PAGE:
Diversity & Inclusion

Leaders: It’s Time to Focus on Allyship

To the leaders of our companies:

allyship
Source: Arthimedes / Shutterstock

As I write this in June 2020, issues of racial injustice are deeply impacting the black community following the murders of George Floyd and countless others. The systemic racial discrimination and inequality that continue to plague our society have our communities and workplaces activating their responsibilities to drive change.

It’s also Pride Month, a critically important time for me as a member of the LGBTQ+ community. Pride Month is often known for its parades and rainbow flags, but 51 years ago, the movement got its start following protests and riots led by trans women of color in New York City. This moment feels particularly poignant—and the time for everyone, including employers, to put a dedicated focus on allyship.

“Ally” is one of those words that has a full suite of meanings and connotations. And recently, it has been used a lot. At Fidelity, we believe allyship is all about embracing one’s individual power to drive change. It’s the recognition that regardless of your role, you have the ability to make an impact for the better.

We believe allies are people who challenge the status quo; remove barriers so everyone can share their best talents; support and promote people with different backgrounds; and, above all, approach their colleagues with empathy and respect.

Now, more than ever, it is critical that companies and their leaders establish themselves as allies or risk alienating their employees, customers, and the broader society. And yes, promoting allyship very much feels like “the right thing to do,” but it’s also a smart leadership and management priority.

Allyship Can Serve as Inbound Recruiting for the Talent We Need

The LGBTQ+ community can be a difficult group to intentionally recruit, as our “differences” are not necessarily visible or broadly discussed at work: Almost half (46%) of LGBTQ+ workers in the United States are closeted in the workplace.

When companies share their equality practices and act outwardly as allies, diverse talent is more likely to seek them out as an employer of choice. We know that employees with differences are critical in helping companies understand their diverse customers and providing solutions and services that resonate. In not acting as an LGBTQ+ ally, companies are alienating talent that can help serve their customers.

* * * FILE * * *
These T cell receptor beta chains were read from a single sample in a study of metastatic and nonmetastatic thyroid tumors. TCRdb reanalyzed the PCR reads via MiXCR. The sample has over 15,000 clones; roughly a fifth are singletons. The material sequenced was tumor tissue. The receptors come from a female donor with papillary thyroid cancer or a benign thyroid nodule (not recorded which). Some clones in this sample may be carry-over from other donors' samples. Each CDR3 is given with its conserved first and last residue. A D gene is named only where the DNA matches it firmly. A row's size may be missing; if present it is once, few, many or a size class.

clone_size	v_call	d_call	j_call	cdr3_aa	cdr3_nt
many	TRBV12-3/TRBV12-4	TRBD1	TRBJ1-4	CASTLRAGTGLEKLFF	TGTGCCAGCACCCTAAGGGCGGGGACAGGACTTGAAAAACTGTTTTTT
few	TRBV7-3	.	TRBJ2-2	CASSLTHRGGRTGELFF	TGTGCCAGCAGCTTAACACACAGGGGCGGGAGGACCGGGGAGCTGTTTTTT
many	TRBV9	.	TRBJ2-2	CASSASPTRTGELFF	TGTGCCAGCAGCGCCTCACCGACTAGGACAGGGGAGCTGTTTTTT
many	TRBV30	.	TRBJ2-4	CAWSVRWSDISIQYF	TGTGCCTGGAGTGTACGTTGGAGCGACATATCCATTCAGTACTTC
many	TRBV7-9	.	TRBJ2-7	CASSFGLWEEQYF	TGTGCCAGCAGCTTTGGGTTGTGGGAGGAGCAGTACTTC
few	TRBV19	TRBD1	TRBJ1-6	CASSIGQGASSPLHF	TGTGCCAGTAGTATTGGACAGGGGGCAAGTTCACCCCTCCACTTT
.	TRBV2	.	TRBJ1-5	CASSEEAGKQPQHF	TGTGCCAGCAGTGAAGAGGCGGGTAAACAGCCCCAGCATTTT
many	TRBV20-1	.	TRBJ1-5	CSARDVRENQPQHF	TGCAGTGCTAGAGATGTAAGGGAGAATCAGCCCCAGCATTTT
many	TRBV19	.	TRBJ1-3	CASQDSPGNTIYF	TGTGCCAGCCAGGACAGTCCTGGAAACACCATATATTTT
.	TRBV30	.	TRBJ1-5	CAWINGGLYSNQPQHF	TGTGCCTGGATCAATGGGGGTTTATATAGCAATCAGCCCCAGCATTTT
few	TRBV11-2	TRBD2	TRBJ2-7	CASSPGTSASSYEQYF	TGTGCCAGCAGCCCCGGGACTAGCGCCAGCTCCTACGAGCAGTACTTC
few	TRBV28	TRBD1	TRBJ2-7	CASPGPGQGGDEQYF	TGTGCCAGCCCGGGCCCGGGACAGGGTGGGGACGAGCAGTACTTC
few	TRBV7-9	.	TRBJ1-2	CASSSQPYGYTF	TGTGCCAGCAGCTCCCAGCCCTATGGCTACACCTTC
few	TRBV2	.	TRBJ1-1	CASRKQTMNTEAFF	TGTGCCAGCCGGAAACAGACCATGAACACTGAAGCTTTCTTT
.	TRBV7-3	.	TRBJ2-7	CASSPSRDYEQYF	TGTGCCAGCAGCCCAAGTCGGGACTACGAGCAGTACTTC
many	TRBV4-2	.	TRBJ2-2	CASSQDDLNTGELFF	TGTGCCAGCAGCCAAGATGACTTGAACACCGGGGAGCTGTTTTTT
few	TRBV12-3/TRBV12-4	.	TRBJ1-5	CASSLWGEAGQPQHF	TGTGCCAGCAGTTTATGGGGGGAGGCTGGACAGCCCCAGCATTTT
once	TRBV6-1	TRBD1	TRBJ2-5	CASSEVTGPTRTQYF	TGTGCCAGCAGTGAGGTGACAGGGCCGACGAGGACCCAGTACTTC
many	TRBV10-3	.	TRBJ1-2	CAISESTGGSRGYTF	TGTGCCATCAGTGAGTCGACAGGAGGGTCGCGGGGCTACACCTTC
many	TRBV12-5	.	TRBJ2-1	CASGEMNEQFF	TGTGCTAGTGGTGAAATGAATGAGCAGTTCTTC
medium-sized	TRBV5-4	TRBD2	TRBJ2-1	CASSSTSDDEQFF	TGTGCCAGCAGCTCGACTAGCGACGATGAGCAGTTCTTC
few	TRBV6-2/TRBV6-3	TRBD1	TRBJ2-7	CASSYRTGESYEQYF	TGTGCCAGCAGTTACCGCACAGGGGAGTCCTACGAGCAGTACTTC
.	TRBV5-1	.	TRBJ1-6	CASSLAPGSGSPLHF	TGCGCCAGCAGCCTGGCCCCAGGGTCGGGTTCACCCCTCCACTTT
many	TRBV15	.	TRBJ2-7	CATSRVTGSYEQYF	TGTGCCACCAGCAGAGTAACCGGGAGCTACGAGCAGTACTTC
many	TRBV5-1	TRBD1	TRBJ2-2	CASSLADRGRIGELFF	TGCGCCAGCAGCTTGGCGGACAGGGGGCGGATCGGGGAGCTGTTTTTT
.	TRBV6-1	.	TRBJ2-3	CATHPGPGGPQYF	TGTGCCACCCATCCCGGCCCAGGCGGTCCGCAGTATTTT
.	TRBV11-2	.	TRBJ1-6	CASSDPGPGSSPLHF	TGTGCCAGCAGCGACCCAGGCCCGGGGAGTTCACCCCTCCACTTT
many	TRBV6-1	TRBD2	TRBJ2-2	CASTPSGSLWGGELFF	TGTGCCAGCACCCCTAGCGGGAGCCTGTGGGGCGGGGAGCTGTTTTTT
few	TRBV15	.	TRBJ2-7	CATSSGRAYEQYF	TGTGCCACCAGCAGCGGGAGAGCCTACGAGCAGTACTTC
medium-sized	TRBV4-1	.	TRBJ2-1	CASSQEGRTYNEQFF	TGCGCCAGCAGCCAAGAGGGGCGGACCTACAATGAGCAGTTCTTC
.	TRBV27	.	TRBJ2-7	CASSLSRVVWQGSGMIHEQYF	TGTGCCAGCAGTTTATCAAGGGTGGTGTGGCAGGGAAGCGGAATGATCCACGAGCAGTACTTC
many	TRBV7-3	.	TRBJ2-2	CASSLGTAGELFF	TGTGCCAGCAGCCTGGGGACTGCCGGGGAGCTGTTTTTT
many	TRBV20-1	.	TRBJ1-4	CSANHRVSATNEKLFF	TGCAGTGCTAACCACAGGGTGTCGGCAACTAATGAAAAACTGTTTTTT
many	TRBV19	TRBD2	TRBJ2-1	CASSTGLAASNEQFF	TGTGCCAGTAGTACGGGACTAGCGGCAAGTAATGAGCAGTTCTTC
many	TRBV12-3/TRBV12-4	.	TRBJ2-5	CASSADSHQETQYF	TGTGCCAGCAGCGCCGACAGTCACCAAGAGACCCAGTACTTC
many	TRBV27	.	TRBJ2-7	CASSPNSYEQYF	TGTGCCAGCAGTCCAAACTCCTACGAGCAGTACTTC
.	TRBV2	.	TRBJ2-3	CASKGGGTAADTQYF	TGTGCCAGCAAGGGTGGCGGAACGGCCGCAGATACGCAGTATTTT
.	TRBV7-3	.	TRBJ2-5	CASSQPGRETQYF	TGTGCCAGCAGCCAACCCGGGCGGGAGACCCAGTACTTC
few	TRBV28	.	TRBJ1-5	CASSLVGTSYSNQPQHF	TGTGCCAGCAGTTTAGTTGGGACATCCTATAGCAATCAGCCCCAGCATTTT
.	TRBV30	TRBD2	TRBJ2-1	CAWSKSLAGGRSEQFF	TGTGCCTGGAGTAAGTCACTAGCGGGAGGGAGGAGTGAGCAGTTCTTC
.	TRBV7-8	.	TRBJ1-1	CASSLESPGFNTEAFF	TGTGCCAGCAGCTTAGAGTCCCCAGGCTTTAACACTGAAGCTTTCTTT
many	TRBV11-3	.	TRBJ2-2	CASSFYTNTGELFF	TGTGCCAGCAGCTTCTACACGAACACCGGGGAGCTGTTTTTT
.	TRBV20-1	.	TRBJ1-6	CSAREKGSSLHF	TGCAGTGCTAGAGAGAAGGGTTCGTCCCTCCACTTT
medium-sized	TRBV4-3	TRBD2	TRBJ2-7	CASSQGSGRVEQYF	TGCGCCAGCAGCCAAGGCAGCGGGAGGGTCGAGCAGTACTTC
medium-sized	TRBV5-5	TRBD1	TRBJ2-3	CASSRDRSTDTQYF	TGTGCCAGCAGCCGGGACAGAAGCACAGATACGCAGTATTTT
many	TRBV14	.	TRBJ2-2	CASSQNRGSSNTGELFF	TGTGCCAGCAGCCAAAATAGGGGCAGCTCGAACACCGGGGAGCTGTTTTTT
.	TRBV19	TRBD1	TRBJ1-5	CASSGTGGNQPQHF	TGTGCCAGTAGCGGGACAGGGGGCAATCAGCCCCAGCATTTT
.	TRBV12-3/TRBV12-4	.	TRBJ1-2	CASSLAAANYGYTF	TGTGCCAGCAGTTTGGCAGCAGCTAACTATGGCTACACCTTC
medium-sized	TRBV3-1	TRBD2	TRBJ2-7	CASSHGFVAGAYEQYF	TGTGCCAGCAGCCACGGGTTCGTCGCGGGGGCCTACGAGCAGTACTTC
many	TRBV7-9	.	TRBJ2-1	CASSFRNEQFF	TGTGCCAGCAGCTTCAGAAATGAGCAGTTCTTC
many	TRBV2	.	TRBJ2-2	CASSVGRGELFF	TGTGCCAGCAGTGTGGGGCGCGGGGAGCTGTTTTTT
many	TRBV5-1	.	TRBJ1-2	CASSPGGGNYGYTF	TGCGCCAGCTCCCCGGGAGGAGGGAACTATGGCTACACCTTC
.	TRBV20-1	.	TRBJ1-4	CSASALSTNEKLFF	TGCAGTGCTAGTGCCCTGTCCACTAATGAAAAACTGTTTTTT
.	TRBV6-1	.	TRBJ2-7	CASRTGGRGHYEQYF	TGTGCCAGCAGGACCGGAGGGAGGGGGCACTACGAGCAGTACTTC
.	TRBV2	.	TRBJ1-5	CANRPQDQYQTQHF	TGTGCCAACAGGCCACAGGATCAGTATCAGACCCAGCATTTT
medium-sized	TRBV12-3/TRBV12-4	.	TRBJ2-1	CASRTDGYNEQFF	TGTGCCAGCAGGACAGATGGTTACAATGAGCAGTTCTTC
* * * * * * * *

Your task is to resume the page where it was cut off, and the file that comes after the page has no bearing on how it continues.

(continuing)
Respected Employees = Productive Employees

As a nonbinary person, I will never forget the day I first heard a member of our senior leadership team use my correct pronouns (they/them). It didn’t come naturally to him—for the first few months we worked together, I would often hear him refer to me as “she.”

It took an effort on his part to refer to me as “them.” But this small acknowledgment and behavior shift from someone so senior meant the world to me. In that moment, I felt seen, respected, valued, and able to contribute the best of my talents without inhibition.

Employees report feeling exhausted from spending time and energy concealing their sexual orientation (17%) and gender identity (13%)—and those feelings of exhaustion can prevent us from contributing our best work. A culture of allyship can help leadership get the best out of their people.

Allyship Is Simple and Free

At Fidelity, we are creating a more diverse and inclusive work environment through “Simple Starts.” We look for opportunities to make incremental behavioral adjustments that create more inclusive environments and help our employees act as allies. Eventually, these behaviors become firmwide habits that help drive progress at scale.

Our “Simple Starts of Allyship” include seeking out mentor/mentees with backgrounds different from your own, sponsoring and promoting the work of your underrepresented colleagues, redistributing project work, modifying your language (i.e., no longer referring to groups of people as “guys”), and defining your sphere of influence.

None of these behaviors involve new programs—they’re adjustments in day-to-day business processes that add up to progress. These behaviors resonate beyond the LGBTQ+ community and will create an ecosystem of allyship across all elements of difference.

Ultimately, members of the LGBTQ+ community wish to see themselves in leadership. Today, fewer than 0.3% of Fortune 500 board directors are openly LGBTQ+. If leadership doesn’t yet reflect us, we ask that they stand by us and support who we are.

It doesn’t have to be complicated. Authenticity always comes down to intent. Are you willing to listen and learn? Are you willing to let that community lead and take your direction from them? If so, simply get started.

Cate Ashley is a Senior User Experience Designer at Fidelity Investments. They also are the Global Co-Lead for Fidelity’s LGBTQ+ employee resource group.